About a month ago, I spoke with Tom Dziubek about frugal photography for the Consumerism Commentary Podcast. The frugal philosophy is simple: always pay the least for the level of quality you want. In a field like photography where electronic equipment is the focus, your best friends are Amazon.com, eBay, Craigslist, and specialty stores like KEH.com and B&H. Almost all of the time, the lowest price once could find for equipment, new or used, can be found through one of these five locations.
With photography, if you purchase equipment, you want the opportunity to try it out in person before you buy. There are a few options: find a friend who has the equipment you want to try and convince her to let you borrow it for a while, buy online and return the items if you don’t like it or it doesn’t work to your expectations, or try out similar items in a local store and leave the store to spend less money online. With the last option, you’re not auditioning the specific equipment you’ll end up owning, so that’s just one reason that strategy isn’t ideal.
Local stores have enough trouble trying to compete with stores with low overhead costs that are able to consistently undercut those stores on price. Consumers with a frugal mindset generally take the approach that the struggle between local stores and major mostly-online retailers is irrelevant.
I like walking into a store and building a rapport with the owner. In my case, I’ve been working with a local photography store to expand my hobby. For the last few years, I’ve passed control over most of my photography to software on automated digital equipment. While I use some manual settings, I’ve decided to challenge myself a little more and move into a subset of photography that might produce more satisfying results: medium format.
The owner of the local store has been very helpful. The store has tons of equipment to try. Although I researched quite a bit before venturing in, the owner’s knowledge and experience has been very helpful in troubleshooting both equipment and technique. I discovered a minor problem with my Mamiya RZ67 Pro II, and rather than sending it back through the mail to a stranger, it will be diagnosed, and fixed if necessary, locally.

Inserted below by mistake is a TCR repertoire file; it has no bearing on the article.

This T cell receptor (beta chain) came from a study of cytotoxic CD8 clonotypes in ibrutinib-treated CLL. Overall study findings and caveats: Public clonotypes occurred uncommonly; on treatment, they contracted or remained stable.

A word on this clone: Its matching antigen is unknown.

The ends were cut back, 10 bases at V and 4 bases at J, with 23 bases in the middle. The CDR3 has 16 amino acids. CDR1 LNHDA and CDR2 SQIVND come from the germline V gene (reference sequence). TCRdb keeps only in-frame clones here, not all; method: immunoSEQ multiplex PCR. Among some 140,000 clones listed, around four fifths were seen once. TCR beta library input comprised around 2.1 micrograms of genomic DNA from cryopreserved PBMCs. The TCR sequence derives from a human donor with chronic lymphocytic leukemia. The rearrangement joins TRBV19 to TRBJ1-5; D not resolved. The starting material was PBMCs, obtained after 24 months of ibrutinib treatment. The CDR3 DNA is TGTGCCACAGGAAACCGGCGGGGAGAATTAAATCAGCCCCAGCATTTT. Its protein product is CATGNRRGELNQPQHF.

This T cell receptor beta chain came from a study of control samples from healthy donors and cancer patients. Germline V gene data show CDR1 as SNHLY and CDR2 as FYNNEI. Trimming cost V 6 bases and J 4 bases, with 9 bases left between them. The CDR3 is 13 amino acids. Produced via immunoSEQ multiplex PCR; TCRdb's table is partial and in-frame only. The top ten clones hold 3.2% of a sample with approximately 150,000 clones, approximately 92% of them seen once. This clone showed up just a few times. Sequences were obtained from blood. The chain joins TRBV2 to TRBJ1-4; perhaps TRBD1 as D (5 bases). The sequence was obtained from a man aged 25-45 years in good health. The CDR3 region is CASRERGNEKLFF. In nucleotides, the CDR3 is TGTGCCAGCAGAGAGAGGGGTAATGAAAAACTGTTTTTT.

While some equipment will cost more, I will most likely deal with this store directly rather than shopping online, at least for used photography equipment, the bulk of what I buy for medium format. Nevertheless, I feel I would have to draw a line at a certain point. When equipment is sufficiently expensive, there might be hundreds of thousands of dollars between the best price I can find and the best price this local store can offer. For used equipment, I may be willing to pay the extra cost to work with the store owner I trust, but for new equipment, where quality control is usually excellent and return policies are sufficient, it would not be financially responsible to pay more than I need to.
The $500 difference in price for a camera on KEH.com compared with the local store could be used to buy and develop many rolls of film. Speaking of film, the photograph included with this article is from the first roll of medium-format film I shot this past weekend. I have much room for improvement.
Are you willing to pay more to buy from a trusted, local source or is price for the same piece of equipment the only determining factor in your choice? If you are willing to pay more, is there a threshold at which you draw the line?
Updated September 12, 2011 and originally published May 24, 2010. If you enjoyed this article, subscribe to the RSS feed or receive daily emails. Follow @ConsumerismComm on Twitter and visit our Facebook page for more updates.